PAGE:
Agreeableness as a predictor of aggression in adolescence

Katie A. Gleason, Lauri A. Jensen-Campbell, Deborah Ruth Richardson

Research output: Contribution to journalArticlepeer-review

102 Scopus citations


This multi-method research linked the Big Five personality dimensions to aggression in early adolescence. Agreeableness was the personality dimension of focus because this dimension is associated with motives to maintain positive interpersonal relations. In two studies, middle school children were assessed on the Big Five domains of personality. Study 1 showed that agreeableness was associated with both indirect and direct aggression. In addition, the link between agreeableness and aggression was strongest for direct strategies. Study 2 examined the hypotheses that agreeableness predicts social cognitions associated with aggression, peer reports of direct aggression, and teacher reports of adjustment. Agreeableness predicted peer reports of aggression and social cognitions associated with aggression. In addition, aggression mediated the link between agreeableness and adjustment. Results suggest that of the Big Five dimensions, Agreeableness is most closely associated with processes and outcomes related to aggression in adolescents.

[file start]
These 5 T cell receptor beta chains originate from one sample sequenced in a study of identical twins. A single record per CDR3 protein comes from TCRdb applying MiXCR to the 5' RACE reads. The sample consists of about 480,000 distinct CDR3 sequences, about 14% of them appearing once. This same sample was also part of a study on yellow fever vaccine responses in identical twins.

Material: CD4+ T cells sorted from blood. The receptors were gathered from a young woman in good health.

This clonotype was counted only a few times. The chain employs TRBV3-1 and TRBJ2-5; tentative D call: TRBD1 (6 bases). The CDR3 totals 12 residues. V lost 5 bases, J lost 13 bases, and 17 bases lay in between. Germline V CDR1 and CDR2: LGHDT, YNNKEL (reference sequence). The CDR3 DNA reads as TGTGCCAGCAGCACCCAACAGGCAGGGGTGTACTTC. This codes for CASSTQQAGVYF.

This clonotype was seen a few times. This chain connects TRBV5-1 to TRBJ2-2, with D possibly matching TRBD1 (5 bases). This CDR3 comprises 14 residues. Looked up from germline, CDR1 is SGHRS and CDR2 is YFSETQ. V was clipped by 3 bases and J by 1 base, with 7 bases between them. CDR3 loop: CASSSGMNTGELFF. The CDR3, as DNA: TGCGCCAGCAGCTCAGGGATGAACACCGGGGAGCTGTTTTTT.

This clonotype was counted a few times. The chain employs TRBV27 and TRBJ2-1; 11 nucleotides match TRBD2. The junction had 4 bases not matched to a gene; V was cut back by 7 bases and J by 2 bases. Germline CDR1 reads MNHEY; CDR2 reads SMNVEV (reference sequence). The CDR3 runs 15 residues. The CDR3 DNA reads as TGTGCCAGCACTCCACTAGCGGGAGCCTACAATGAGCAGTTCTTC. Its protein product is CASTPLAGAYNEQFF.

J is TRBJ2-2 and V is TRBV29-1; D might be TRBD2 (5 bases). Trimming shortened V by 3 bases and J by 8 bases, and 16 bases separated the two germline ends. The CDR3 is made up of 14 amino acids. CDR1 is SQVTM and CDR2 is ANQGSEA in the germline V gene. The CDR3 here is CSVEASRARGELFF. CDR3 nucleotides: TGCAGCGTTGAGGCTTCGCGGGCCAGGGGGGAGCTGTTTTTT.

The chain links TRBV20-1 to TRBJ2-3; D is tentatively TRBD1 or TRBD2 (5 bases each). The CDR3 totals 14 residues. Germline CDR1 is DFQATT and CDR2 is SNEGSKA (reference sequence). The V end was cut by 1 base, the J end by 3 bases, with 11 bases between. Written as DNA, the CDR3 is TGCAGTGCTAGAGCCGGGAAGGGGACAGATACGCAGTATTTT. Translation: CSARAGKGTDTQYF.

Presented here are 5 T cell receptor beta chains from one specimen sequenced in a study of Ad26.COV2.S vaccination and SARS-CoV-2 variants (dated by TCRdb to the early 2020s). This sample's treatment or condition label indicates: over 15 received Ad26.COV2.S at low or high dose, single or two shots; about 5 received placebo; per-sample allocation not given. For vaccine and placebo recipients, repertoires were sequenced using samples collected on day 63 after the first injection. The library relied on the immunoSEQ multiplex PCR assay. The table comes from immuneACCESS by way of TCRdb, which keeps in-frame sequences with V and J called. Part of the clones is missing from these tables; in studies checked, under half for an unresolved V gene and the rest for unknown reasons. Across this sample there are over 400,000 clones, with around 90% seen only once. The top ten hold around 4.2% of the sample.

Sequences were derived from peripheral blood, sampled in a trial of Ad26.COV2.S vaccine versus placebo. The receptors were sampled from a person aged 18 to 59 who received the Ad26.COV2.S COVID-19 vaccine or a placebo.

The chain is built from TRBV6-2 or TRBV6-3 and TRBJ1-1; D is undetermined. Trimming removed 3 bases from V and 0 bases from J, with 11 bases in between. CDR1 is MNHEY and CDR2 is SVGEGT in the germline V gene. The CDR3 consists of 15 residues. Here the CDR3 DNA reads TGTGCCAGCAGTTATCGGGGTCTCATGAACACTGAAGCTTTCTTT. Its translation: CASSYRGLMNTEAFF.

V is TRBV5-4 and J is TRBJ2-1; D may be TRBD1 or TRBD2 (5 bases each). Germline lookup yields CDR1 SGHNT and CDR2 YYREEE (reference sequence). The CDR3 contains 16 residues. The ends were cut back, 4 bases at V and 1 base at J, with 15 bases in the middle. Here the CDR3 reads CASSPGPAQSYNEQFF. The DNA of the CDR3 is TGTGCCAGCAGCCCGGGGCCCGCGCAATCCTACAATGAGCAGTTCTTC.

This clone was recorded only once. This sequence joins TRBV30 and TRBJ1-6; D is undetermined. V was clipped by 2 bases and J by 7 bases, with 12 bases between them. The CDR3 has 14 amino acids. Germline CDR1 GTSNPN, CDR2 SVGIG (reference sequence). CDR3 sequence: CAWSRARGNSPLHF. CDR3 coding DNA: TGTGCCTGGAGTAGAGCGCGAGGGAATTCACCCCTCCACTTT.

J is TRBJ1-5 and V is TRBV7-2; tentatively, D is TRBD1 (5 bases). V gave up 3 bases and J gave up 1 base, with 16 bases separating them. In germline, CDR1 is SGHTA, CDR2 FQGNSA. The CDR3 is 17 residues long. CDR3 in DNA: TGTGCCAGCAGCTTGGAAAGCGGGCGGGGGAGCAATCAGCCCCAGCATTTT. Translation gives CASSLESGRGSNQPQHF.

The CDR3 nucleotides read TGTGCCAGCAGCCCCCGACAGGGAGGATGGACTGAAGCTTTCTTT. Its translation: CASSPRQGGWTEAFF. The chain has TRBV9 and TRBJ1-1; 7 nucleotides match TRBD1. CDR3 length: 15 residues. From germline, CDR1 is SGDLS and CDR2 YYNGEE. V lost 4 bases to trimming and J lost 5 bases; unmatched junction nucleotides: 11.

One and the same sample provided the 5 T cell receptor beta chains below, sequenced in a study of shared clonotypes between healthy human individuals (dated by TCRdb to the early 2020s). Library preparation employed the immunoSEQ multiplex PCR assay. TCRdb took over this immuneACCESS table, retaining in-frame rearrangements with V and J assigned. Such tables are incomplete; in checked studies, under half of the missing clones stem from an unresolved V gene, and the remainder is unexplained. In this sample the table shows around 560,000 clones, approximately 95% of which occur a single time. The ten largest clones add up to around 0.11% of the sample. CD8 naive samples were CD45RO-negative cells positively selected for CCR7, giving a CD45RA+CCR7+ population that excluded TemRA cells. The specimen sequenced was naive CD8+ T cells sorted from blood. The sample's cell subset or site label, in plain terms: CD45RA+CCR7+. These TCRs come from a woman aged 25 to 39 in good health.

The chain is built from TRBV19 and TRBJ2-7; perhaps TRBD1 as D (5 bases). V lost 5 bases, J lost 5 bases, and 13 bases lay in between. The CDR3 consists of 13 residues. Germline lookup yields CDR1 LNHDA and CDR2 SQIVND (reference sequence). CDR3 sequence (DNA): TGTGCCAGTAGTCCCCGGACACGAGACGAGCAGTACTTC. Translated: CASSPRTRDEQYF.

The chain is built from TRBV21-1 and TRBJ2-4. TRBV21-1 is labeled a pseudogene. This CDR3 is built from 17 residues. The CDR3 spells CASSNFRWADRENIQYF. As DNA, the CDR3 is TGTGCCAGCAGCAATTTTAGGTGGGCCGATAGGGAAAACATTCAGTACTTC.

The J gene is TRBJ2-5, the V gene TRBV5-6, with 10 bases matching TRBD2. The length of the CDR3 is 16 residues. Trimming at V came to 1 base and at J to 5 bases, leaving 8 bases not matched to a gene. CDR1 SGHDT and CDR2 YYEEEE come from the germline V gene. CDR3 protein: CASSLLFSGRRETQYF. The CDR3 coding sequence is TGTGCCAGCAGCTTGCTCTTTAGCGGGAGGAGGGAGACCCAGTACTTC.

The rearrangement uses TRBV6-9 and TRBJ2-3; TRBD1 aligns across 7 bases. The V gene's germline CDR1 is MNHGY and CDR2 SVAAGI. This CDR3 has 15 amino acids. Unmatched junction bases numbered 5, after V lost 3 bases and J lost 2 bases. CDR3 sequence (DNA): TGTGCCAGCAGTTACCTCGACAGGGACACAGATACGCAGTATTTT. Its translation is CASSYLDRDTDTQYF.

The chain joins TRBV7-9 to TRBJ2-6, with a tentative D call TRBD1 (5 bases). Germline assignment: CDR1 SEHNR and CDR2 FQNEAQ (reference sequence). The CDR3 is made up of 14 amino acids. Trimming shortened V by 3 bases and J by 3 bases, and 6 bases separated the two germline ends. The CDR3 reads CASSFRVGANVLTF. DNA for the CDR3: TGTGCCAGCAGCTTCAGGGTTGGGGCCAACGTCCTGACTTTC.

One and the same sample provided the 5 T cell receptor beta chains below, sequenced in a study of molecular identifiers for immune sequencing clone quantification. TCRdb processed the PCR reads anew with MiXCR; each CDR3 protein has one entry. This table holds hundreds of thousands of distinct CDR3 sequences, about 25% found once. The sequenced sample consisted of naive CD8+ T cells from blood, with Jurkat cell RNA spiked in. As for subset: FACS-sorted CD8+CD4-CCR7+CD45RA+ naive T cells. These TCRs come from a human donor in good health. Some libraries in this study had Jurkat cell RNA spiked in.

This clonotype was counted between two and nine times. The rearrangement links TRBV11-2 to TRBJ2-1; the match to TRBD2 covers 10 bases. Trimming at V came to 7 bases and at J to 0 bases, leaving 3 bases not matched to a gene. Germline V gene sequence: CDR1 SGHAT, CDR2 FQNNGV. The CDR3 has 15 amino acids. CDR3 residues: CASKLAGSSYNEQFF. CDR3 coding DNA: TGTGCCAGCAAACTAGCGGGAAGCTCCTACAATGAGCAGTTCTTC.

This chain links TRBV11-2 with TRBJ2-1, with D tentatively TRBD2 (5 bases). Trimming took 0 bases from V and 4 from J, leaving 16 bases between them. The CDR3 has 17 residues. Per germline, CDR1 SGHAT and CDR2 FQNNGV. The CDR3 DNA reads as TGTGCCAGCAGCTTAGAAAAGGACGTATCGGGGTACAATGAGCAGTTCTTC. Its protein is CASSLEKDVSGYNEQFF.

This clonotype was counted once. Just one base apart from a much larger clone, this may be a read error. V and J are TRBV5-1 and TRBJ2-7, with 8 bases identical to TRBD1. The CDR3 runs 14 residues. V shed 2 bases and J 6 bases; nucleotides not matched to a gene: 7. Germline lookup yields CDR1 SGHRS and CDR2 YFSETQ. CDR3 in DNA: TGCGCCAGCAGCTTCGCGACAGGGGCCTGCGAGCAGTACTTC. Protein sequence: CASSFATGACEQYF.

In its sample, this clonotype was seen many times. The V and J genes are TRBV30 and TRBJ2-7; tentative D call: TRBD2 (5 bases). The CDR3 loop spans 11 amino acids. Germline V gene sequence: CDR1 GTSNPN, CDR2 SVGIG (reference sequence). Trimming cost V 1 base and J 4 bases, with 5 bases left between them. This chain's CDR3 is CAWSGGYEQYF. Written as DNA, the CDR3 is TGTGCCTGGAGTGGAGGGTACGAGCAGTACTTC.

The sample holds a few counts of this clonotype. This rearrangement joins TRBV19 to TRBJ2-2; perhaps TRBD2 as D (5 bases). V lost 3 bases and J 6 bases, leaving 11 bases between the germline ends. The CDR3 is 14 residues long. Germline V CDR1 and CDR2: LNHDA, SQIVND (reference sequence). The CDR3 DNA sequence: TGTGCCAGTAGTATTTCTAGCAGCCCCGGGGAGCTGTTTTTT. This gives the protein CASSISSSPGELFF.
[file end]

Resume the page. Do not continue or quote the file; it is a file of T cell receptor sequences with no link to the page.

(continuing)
Original languageEnglish (US)
Pages (from-to)43-61
Number of pages19
JournalAggressive Behavior
Issue number1
StatePublished - Jan 1 2004


  • Adjustment
  • Adolescence
  • Aggression
  • Agreeableness
  • Personality
  • Social behavior

ASJC Scopus subject areas

  • Developmental and Educational Psychology
  • Arts and Humanities (miscellaneous)
  • Psychology(all)


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